PepsiCo (PEP 1.08%) is a great dividend stock. With a yield of 2.8%, the stock earns you well above the S&P 500 average of just 1.5%. And on a $25,000 investment, the stock could generate $700 in income for your portfolio on an annual basis. But as good of a yield as PepsiCo offers, you don't have to look too far to find even better payouts that you can secure today.

Patterson Companies (PDCO 2.16%), Enbridge (ENB 2.83%), and Kellogg (K 1.49%) can each provide you with higher dividend payments. Plus -- neither their payouts nor their businesses are going anywhere anytime soon.

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1. Patterson Companies

Patterson stock yields 3.2%, so if you were to invest $25,000 in the healthcare company, you could expect to earn $100 more in dividends per year than you would from PepsiCo.

On top of that, its business thrives because of its diverse revenue streams. In the nine-month period ending Jan. 23, the company reported $4.4 billion in sales, up 3.5% year over year. Its animal health segment contributed $2.6 billion of that revenue, accounting for 60% of the top line. Dental-related sales totaled $1.7 billion and made up close to 40%. With more people buying pets amid the pandemic, it is not surprising that the animal health business grew at a faster rate (5.5%) than the dental segment (1.1%).

Although the company has a net loss over the trailing 12 months, putting its payout ratio into the negative, that is mainly due to non-operating expenses. And its per-share earnings have been above $0.50 in each of the past two quarters, which is close to double the $0.26 that its pays out in quarterly dividends.

At a forward price-to-earnings (P/E) multiple of 16, the stock is cheaper than the average holding in the Health Care Select Sector SPDR Fund, for which investors are paying more than 27 times earnings. With a decent valuation, a diverse business, and a solid dividend, Patterson makes for a great income stock to buy right now.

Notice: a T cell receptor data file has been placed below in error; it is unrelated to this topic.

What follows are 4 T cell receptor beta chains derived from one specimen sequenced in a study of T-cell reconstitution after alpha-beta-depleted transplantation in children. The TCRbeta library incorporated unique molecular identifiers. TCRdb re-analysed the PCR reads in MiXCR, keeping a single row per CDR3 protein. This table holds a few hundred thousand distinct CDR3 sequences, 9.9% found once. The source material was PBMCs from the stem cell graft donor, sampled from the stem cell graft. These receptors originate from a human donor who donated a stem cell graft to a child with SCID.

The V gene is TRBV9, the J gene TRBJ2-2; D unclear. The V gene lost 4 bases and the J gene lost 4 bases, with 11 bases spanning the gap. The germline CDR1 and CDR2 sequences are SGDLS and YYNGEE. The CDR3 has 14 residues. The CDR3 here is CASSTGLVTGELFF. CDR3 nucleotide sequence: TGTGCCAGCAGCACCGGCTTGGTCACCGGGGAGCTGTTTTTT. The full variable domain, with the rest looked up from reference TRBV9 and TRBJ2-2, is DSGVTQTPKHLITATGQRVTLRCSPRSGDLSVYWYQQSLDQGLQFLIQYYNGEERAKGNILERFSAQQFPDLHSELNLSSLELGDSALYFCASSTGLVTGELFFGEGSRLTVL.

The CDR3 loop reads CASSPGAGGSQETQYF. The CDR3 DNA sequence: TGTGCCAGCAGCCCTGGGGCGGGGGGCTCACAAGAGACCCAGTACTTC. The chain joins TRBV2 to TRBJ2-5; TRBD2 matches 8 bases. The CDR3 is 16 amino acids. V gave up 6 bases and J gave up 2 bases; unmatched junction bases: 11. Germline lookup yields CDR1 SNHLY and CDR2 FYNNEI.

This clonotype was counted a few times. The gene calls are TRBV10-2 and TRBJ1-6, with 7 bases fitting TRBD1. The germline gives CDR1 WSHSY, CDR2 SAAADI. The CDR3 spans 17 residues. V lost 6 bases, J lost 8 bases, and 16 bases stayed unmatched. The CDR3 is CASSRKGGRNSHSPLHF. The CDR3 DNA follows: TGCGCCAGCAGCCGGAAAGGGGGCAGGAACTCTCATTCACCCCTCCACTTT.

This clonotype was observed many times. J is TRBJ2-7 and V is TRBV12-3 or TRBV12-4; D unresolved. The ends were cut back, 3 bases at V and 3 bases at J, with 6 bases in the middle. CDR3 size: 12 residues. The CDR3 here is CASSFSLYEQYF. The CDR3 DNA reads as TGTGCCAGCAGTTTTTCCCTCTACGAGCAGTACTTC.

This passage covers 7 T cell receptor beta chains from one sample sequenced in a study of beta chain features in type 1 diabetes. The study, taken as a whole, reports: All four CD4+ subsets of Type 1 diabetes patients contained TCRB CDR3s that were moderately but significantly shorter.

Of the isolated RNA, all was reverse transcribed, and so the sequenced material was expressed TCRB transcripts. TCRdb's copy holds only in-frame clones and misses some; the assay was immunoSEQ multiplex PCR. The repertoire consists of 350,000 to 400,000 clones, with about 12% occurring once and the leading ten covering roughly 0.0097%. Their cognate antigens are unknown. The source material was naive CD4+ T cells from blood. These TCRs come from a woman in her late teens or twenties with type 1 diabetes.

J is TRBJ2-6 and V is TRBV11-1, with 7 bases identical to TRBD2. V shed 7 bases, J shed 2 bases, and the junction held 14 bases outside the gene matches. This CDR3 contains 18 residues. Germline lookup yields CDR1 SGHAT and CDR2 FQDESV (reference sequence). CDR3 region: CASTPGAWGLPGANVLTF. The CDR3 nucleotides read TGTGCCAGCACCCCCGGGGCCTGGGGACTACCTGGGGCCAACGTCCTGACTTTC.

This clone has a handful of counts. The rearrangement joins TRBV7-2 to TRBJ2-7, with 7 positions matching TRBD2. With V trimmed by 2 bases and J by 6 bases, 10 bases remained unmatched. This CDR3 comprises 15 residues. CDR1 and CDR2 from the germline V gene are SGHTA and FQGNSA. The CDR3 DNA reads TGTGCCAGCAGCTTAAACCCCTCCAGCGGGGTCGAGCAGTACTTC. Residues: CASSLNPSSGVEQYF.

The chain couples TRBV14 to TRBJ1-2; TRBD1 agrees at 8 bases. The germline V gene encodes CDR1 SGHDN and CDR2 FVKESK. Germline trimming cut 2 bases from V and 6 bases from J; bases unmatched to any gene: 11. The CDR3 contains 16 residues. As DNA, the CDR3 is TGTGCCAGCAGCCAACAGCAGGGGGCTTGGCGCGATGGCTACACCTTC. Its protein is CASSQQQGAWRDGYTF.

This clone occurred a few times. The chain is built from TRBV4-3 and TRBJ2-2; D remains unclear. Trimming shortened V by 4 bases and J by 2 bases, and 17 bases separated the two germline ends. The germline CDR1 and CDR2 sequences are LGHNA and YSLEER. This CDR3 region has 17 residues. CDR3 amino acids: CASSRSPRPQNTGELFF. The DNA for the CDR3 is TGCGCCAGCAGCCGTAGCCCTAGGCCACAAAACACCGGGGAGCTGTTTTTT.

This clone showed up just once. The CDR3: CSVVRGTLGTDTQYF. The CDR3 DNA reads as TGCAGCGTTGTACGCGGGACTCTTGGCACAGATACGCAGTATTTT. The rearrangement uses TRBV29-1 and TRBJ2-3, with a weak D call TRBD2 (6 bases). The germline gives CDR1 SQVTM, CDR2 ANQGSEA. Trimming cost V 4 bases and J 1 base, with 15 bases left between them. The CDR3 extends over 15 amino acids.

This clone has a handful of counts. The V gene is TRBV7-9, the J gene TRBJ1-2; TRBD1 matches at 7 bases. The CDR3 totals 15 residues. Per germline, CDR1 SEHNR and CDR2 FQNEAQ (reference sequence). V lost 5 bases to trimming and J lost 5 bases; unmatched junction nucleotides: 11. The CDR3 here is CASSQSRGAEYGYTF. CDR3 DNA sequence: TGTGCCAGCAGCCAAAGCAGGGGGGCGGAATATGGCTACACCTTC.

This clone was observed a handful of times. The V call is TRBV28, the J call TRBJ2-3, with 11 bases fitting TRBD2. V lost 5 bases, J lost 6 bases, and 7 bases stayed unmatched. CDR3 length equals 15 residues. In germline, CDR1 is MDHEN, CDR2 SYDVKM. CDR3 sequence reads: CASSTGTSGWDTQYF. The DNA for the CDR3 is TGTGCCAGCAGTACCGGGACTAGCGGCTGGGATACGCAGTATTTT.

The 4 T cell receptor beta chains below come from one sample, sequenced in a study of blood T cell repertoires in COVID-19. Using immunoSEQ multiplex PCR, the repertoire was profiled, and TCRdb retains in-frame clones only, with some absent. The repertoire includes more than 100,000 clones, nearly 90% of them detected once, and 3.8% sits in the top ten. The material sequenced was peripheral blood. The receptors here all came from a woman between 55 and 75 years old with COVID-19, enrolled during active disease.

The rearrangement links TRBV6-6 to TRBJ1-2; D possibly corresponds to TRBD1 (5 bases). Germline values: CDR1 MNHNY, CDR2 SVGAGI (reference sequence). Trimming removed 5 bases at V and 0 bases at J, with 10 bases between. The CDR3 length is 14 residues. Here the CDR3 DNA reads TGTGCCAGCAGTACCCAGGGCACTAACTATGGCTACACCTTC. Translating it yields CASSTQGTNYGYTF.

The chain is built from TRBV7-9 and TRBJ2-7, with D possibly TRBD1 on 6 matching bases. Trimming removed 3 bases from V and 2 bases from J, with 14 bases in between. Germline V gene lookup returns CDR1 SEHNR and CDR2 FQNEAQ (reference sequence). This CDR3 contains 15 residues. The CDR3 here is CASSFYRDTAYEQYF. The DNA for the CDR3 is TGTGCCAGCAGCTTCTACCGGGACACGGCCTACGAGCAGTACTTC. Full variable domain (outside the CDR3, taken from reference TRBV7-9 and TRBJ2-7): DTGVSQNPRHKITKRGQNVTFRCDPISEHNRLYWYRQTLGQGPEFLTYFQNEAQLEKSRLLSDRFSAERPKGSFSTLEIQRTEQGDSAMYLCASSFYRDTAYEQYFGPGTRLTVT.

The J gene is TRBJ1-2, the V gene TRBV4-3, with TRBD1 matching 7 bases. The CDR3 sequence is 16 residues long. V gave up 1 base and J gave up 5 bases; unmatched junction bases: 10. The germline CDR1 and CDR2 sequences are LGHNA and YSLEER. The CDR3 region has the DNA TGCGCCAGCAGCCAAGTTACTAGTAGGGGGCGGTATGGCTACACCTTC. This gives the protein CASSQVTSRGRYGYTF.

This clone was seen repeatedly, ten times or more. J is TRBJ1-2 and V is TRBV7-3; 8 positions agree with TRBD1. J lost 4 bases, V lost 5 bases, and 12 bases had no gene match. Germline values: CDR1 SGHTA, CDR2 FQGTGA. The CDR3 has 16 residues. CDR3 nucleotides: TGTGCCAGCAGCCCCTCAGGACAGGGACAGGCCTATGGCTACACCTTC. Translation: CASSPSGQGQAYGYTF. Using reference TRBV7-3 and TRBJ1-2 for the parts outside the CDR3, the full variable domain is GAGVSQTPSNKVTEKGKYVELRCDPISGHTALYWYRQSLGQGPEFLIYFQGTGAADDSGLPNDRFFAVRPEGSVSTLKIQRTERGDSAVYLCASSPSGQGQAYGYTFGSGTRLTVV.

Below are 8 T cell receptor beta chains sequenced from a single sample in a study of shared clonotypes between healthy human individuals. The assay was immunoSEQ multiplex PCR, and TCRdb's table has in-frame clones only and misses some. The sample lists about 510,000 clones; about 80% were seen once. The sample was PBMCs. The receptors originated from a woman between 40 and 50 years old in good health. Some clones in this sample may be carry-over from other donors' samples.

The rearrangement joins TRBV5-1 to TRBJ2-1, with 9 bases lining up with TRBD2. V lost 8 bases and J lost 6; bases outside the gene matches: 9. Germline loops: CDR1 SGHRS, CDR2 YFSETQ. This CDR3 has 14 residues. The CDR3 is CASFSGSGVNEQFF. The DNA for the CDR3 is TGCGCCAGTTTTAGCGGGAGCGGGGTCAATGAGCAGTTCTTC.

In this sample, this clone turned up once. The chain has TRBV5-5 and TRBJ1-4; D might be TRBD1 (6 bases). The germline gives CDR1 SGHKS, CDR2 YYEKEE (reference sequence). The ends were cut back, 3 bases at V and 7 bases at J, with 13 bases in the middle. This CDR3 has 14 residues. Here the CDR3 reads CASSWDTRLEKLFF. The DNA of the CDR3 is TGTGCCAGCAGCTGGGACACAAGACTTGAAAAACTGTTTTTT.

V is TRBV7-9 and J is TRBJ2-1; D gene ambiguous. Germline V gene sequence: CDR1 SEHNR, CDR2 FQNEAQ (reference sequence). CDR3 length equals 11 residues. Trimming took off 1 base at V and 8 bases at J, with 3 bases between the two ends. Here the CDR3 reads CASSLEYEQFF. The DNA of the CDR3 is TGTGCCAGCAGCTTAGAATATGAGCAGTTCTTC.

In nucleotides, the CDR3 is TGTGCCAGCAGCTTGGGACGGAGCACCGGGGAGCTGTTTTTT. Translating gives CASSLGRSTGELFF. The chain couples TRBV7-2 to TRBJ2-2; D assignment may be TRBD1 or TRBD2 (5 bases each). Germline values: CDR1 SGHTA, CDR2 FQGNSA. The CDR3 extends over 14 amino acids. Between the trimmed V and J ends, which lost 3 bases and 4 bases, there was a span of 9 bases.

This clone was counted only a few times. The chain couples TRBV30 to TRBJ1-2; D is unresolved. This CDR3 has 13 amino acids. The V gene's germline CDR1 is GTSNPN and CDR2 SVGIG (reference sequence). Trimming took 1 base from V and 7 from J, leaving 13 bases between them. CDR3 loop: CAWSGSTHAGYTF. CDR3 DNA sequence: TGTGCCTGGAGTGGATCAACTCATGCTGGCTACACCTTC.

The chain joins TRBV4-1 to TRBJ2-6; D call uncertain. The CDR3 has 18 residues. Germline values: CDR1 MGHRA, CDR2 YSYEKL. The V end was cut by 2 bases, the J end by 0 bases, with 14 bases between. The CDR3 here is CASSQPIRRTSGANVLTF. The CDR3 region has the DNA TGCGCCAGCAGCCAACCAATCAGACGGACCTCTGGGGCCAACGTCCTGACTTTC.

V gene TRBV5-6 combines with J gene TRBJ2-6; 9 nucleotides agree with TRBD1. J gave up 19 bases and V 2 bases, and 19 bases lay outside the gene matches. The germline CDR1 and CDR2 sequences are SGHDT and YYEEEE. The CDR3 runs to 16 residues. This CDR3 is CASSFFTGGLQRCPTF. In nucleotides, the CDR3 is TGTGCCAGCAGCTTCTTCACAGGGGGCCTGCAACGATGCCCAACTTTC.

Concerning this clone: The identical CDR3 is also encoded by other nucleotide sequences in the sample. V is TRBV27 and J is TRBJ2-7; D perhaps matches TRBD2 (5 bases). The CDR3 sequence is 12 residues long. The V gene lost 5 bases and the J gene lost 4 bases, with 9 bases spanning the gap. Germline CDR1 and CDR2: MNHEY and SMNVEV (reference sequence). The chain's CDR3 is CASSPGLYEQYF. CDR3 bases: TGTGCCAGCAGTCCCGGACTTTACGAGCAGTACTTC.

2. Enbridge

Pipeline company Enbridge pays a remarkable yield of 7%. On a $25,000 investment, that would bring in $1,750 in annual recurring dividend income -- roughly $1,000 more than what you would earn with PepsiCo stock. Although oil and gas seems like a shaky sector to invest in right now, given that travel is down and demand for oil isn't particularly strong, that will change as the economy recovers and people begin to travel again. 

You might also be tempted to overlook this stock because its payout ratio is well over 100%. However, Enbridge has generated $9.8 billion Canadian dollars in cash from its day-to-day operating activities over the past 12 months. That is more than the CA$6.9 billion it paid out in dividends during that time frame. Its profit margin has also been above 17% in two of the past three quarters.

Enbridge's focus on long-term contracts provides it with much more stability than your average oil and gas stock. The company has also raised its payouts for 26 years in a row, putting it into the exclusive category of a Dividend Aristocrat. Its forward P/E of 18 is a bit higher than Patterson's, but it isn't expensive as that is in line with the multiple investors are paying for oil and gas giant ExxonMobil.

3. Kellogg

Rounding out the list is stalwart stock, Kellogg. The packaged goods company is known for its popular cereal products and other food brands, including Pringles and Rice Krispies. Although demand may taper off for its products once pandemic-induced buying is gone, this is still a company that delivers consistent, reliable results year after year. Sales of $13.8 billion in 2020 were only up 1.4% year over year. And over the past five years, its top line has stayed within a fairly narrow range of $12.9 billion to $13.8 billion.

You won't likely see significant year-over-year growth from the business, but it can make for an excellent income investment. The company has had no trouble posting profits even amid the pandemic. Its payout ratio of 63% sits at a reasonable percentage, and its $0.57 quarterly payment yields 3.6% annually. Here, a $25,000 investment could earn you roughly $900 every year. Like Enbridge, Kellogg has increased its dividend payments regularly. Although it isn't an Aristocrat, its increased dividend streak is now at 16 years.

Its forward P/E of 16 isn't expensive and is comparable to that of industry giant Kraft Heinz. Although Kellogg may seem like a boring investment, it could be music to the ears of risk-averse investors who just want to collect a stable dividend and not worry about anything else. Kellogg is a rock-solid income stock that you can buy and hold in your portfolio for decades.